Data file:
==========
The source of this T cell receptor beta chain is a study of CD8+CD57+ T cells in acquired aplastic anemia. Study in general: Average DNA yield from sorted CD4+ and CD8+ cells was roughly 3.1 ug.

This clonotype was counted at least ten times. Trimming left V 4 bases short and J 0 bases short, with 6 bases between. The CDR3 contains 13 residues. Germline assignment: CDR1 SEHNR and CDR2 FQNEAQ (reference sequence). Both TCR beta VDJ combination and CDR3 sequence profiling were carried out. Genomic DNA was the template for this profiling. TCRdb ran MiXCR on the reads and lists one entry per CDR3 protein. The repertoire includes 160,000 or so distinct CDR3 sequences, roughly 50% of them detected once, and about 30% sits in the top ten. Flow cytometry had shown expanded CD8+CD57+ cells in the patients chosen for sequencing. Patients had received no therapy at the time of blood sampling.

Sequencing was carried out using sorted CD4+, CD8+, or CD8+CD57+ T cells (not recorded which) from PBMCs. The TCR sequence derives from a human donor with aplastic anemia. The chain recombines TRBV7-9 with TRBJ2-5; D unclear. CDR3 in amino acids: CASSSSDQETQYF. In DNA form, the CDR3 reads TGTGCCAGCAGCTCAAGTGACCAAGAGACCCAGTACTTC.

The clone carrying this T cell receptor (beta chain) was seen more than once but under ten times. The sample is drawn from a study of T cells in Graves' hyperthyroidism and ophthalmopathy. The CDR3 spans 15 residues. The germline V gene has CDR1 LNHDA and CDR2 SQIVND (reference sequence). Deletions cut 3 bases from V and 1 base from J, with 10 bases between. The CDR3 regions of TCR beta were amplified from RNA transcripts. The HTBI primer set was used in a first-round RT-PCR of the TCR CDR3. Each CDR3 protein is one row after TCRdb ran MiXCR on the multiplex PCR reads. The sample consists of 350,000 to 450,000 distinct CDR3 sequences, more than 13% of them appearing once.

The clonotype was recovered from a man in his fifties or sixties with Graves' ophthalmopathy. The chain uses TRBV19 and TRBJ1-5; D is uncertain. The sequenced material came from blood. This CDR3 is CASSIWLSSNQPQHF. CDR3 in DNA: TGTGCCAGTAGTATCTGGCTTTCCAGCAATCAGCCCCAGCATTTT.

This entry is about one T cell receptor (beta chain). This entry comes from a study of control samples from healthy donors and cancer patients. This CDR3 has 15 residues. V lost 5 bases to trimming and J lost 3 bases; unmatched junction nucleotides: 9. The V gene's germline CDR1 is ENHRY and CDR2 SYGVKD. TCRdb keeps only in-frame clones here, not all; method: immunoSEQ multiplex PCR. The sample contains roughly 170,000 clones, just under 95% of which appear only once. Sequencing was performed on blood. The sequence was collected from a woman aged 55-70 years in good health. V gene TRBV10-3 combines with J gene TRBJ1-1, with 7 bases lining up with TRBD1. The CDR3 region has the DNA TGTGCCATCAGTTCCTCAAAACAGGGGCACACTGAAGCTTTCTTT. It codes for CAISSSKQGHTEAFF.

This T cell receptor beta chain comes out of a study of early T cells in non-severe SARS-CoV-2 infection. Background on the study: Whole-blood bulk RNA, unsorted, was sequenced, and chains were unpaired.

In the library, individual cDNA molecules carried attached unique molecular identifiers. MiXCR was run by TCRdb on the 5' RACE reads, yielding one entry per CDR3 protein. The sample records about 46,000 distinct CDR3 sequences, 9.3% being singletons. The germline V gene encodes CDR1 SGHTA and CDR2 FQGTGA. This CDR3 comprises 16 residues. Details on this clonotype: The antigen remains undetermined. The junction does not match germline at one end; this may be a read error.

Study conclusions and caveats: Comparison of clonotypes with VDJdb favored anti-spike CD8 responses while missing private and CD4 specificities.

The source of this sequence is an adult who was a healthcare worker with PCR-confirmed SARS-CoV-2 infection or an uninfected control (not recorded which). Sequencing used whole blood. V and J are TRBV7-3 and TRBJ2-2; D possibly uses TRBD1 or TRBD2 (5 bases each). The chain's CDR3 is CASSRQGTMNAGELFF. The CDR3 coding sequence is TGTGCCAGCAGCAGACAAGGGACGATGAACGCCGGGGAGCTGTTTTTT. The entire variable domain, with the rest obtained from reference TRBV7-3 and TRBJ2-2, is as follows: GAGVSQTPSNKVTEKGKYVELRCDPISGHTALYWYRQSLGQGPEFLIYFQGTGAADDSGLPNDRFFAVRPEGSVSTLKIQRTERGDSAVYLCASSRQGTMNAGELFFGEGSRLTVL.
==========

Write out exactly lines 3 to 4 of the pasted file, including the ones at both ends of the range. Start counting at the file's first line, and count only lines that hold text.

Sequencing was carried out using sorted CD4+, CD8+, or CD8+CD57+ T cells (not recorded which) from PBMCs. The TCR sequence derives from a human donor with aplastic anemia. The chain recombines TRBV7-9 with TRBJ2-5; D unclear. CDR3 in amino acids: CASSSSDQETQYF. In DNA form, the CDR3 reads TGTGCCAGCAGCTCAAGTGACCAAGAGACCCAGTACTTC.

The clone carrying this T cell receptor (beta chain) was seen more than once but under ten times. The sample is drawn from a study of T cells in Graves' hyperthyroidism and ophthalmopathy. The CDR3 spans 15 residues. The germline V gene has CDR1 LNHDA and CDR2 SQIVND (reference sequence). Deletions cut 3 bases from V and 1 base from J, with 10 bases between. The CDR3 regions of TCR beta were amplified from RNA transcripts. The HTBI primer set was used in a first-round RT-PCR of the TCR CDR3. Each CDR3 protein is one row after TCRdb ran MiXCR on the multiplex PCR reads. The sample consists of 350,000 to 450,000 distinct CDR3 sequences, more than 13% of them appearing once.